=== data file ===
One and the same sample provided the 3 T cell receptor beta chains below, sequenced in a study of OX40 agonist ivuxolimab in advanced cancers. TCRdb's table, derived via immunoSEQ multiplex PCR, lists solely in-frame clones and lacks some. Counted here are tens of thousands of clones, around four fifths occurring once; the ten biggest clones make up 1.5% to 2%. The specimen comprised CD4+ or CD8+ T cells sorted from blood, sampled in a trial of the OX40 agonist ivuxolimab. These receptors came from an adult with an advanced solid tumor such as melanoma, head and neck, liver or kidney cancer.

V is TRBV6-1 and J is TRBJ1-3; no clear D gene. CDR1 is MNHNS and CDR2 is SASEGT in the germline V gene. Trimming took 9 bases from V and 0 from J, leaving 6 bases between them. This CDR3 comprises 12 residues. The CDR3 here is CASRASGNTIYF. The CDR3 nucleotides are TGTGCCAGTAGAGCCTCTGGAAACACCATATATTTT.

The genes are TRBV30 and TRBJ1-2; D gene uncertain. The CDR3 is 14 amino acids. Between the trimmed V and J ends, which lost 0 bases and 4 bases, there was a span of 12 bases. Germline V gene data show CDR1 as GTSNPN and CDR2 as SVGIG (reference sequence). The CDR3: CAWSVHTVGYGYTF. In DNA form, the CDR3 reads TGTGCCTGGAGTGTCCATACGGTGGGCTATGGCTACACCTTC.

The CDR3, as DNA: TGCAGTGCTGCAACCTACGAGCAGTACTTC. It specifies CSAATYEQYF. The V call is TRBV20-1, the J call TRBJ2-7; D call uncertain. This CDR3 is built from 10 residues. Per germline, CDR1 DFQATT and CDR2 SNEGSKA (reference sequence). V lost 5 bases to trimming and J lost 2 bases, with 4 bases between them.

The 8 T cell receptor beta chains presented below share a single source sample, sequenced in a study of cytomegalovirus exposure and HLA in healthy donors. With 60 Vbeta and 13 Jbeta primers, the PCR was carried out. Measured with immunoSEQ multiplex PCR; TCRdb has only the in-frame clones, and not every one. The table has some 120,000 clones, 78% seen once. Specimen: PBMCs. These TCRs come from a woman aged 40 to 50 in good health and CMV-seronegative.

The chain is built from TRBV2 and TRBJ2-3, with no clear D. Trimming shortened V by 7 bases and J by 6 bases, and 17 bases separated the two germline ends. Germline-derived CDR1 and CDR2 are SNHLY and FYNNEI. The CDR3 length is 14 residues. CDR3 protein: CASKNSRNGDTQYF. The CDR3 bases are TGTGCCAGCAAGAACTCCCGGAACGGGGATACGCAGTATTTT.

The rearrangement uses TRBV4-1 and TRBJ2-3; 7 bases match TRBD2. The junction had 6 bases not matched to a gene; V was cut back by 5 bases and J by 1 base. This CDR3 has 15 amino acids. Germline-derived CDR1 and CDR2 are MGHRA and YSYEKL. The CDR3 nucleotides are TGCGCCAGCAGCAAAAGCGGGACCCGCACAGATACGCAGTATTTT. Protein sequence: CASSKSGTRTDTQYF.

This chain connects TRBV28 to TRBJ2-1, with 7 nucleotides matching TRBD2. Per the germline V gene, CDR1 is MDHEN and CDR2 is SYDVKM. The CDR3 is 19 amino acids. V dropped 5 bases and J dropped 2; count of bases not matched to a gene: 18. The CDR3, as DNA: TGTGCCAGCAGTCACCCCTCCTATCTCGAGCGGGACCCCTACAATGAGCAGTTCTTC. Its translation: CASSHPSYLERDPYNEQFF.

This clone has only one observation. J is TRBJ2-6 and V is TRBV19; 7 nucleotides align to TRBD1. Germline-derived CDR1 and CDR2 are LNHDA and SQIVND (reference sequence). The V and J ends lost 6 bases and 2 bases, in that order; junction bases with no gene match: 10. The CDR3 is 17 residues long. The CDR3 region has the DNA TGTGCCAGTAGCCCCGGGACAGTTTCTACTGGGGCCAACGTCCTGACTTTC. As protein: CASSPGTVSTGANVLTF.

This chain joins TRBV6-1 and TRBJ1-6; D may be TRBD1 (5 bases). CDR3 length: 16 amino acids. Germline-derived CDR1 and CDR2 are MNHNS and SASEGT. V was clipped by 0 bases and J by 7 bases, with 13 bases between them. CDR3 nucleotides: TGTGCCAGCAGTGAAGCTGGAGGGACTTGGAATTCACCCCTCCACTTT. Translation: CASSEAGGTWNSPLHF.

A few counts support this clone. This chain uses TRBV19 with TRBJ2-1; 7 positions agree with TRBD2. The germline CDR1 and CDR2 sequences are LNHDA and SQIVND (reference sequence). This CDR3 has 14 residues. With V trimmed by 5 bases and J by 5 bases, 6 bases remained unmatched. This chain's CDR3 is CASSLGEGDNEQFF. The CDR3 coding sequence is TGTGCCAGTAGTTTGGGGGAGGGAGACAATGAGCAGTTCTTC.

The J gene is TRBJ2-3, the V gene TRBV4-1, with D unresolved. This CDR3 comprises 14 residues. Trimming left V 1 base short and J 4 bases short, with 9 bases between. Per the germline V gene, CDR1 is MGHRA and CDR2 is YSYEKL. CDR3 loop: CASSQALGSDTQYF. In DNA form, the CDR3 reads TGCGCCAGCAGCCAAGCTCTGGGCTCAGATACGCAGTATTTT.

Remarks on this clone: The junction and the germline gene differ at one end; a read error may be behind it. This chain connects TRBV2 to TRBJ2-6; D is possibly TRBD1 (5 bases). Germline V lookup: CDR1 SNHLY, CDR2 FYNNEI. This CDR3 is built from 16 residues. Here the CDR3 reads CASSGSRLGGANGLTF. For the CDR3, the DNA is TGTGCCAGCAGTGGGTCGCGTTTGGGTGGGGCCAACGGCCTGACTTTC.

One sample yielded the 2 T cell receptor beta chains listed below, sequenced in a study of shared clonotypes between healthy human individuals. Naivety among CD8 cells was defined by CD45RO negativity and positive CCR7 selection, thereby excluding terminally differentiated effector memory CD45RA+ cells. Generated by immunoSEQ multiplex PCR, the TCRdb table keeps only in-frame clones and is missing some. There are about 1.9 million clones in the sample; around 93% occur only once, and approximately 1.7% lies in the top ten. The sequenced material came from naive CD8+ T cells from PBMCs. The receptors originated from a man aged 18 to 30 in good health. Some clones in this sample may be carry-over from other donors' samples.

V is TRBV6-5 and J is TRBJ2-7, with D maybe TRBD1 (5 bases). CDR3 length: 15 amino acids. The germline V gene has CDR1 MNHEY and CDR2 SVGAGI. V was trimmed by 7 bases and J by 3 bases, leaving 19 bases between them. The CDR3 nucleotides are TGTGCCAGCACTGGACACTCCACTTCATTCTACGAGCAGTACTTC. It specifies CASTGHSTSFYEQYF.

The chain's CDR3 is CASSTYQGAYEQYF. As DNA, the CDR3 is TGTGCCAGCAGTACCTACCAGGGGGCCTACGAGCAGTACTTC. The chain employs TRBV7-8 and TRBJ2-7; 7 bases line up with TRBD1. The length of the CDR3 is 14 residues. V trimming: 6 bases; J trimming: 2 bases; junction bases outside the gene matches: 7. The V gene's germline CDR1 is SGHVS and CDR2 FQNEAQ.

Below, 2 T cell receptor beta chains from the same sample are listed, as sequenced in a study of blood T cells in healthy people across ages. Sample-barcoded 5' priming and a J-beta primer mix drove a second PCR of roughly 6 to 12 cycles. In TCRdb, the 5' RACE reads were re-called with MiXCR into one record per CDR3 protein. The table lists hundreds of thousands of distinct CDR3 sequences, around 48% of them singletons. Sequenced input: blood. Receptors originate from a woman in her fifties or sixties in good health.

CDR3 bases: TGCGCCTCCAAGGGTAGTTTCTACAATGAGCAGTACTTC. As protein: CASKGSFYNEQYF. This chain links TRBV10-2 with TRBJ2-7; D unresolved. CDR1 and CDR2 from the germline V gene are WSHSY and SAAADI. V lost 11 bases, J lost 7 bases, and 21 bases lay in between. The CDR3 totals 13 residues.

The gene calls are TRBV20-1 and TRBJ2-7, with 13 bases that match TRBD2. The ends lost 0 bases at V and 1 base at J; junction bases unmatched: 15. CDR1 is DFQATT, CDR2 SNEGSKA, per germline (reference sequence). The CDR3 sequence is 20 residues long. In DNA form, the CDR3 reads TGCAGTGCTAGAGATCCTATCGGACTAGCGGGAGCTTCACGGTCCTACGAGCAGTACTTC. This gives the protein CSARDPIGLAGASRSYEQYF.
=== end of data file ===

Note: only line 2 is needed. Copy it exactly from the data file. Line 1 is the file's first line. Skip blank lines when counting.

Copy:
V is TRBV6-1 and J is TRBJ1-3; no clear D gene. CDR1 is MNHNS and CDR2 is SASEGT in the germline V gene. Trimming took 9 bases from V and 0 from J, leaving 6 bases between them. This CDR3 comprises 12 residues. The CDR3 here is CASRASGNTIYF. The CDR3 nucleotides are TGTGCCAGTAGAGCCTCTGGAAACACCATATATTTT.